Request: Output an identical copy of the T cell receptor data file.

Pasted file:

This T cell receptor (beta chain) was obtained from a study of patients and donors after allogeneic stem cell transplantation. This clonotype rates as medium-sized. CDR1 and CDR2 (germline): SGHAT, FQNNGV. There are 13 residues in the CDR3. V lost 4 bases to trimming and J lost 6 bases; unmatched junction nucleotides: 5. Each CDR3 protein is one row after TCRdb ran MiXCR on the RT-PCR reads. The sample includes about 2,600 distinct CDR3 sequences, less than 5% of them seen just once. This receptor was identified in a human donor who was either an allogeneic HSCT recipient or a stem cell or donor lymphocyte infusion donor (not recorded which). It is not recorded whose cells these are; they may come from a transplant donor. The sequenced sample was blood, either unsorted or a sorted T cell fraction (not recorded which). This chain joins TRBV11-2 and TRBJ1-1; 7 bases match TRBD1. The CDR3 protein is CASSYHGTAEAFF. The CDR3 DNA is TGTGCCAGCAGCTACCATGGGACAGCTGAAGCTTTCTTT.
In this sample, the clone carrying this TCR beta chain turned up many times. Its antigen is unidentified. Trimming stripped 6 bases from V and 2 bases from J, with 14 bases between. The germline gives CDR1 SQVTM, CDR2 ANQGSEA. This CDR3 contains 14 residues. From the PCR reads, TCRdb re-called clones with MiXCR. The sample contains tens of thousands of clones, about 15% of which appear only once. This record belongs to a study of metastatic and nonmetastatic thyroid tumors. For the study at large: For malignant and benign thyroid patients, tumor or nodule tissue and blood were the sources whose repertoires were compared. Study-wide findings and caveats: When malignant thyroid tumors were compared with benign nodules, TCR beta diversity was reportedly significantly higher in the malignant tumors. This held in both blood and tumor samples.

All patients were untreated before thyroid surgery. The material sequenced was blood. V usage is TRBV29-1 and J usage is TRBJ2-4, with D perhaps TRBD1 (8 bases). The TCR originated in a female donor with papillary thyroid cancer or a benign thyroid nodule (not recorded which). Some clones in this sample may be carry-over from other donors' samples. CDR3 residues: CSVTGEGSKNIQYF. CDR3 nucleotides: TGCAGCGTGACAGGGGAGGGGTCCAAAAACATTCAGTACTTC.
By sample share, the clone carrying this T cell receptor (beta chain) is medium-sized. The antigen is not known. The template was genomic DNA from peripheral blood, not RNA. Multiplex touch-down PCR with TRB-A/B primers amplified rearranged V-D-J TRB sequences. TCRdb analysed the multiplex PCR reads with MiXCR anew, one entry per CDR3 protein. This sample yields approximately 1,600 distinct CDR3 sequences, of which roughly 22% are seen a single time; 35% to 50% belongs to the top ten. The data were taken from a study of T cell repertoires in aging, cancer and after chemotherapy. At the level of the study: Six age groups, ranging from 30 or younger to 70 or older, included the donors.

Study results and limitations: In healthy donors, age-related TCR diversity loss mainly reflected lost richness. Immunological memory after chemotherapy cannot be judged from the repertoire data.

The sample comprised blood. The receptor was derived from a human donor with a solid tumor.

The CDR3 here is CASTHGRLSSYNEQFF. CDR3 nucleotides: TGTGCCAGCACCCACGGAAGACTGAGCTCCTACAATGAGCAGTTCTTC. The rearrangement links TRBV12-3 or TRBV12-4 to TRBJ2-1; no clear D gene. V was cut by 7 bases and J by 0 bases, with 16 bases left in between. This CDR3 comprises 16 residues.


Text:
This T cell receptor (beta chain) was obtained from a study of patients and donors after allogeneic stem cell transplantation. This clonotype rates as medium-sized. CDR1 and CDR2 (germline): SGHAT, FQNNGV. There are 13 residues in the CDR3. V lost 4 bases to trimming and J lost 6 bases; unmatched junction nucleotides: 5. Each CDR3 protein is one row after TCRdb ran MiXCR on the RT-PCR reads. The sample includes about 2,600 distinct CDR3 sequences, less than 5% of them seen just once. This receptor was identified in a human donor who was either an allogeneic HSCT recipient or a stem cell or donor lymphocyte infusion donor (not recorded which). It is not recorded whose cells these are; they may come from a transplant donor. The sequenced sample was blood, either unsorted or a sorted T cell fraction (not recorded which). This chain joins TRBV11-2 and TRBJ1-1; 7 bases match TRBD1. The CDR3 protein is CASSYHGTAEAFF. The CDR3 DNA is TGTGCCAGCAGCTACCATGGGACAGCTGAAGCTTTCTTT.
In this sample, the clone carrying this TCR beta chain turned up many times. Its antigen is unidentified. Trimming stripped 6 bases from V and 2 bases from J, with 14 bases between. The germline gives CDR1 SQVTM, CDR2 ANQGSEA. This CDR3 contains 14 residues. From the PCR reads, TCRdb re-called clones with MiXCR. The sample contains tens of thousands of clones, about 15% of which appear only once. This record belongs to a study of metastatic and nonmetastatic thyroid tumors. For the study at large: For malignant and benign thyroid patients, tumor or nodule tissue and blood were the sources whose repertoires were compared. Study-wide findings and caveats: When malignant thyroid tumors were compared with benign nodules, TCR beta diversity was reportedly significantly higher in the malignant tumors. This held in both blood and tumor samples.

All patients were untreated before thyroid surgery. The material sequenced was blood. V usage is TRBV29-1 and J usage is TRBJ2-4, with D perhaps TRBD1 (8 bases). The TCR originated in a female donor with papillary thyroid cancer or a benign thyroid nodule (not recorded which). Some clones in this sample may be carry-over from other donors' samples. CDR3 residues: CSVTGEGSKNIQYF. CDR3 nucleotides: TGCAGCGTGACAGGGGAGGGGTCCAAAAACATTCAGTACTTC.
By sample share, the clone carrying this T cell receptor (beta chain) is medium-sized. The antigen is not known. The template was genomic DNA from peripheral blood, not RNA. Multiplex touch-down PCR with TRB-A/B primers amplified rearranged V-D-J TRB sequences. TCRdb analysed the multiplex PCR reads with MiXCR anew, one entry per CDR3 protein. This sample yields approximately 1,600 distinct CDR3 sequences, of which roughly 22% are seen a single time; 35% to 50% belongs to the top ten. The data were taken from a study of T cell repertoires in aging, cancer and after chemotherapy. At the level of the study: Six age groups, ranging from 30 or younger to 70 or older, included the donors.

Study results and limitations: In healthy donors, age-related TCR diversity loss mainly reflected lost richness. Immunological memory after chemotherapy cannot be judged from the repertoire data.

The sample comprised blood. The receptor was derived from a human donor with a solid tumor.

The CDR3 here is CASTHGRLSSYNEQFF. CDR3 nucleotides: TGTGCCAGCACCCACGGAAGACTGAGCTCCTACAATGAGCAGTTCTTC. The rearrangement links TRBV12-3 or TRBV12-4 to TRBJ2-1; no clear D gene. V was cut by 7 bases and J by 0 bases, with 16 bases left in between. This CDR3 comprises 16 residues.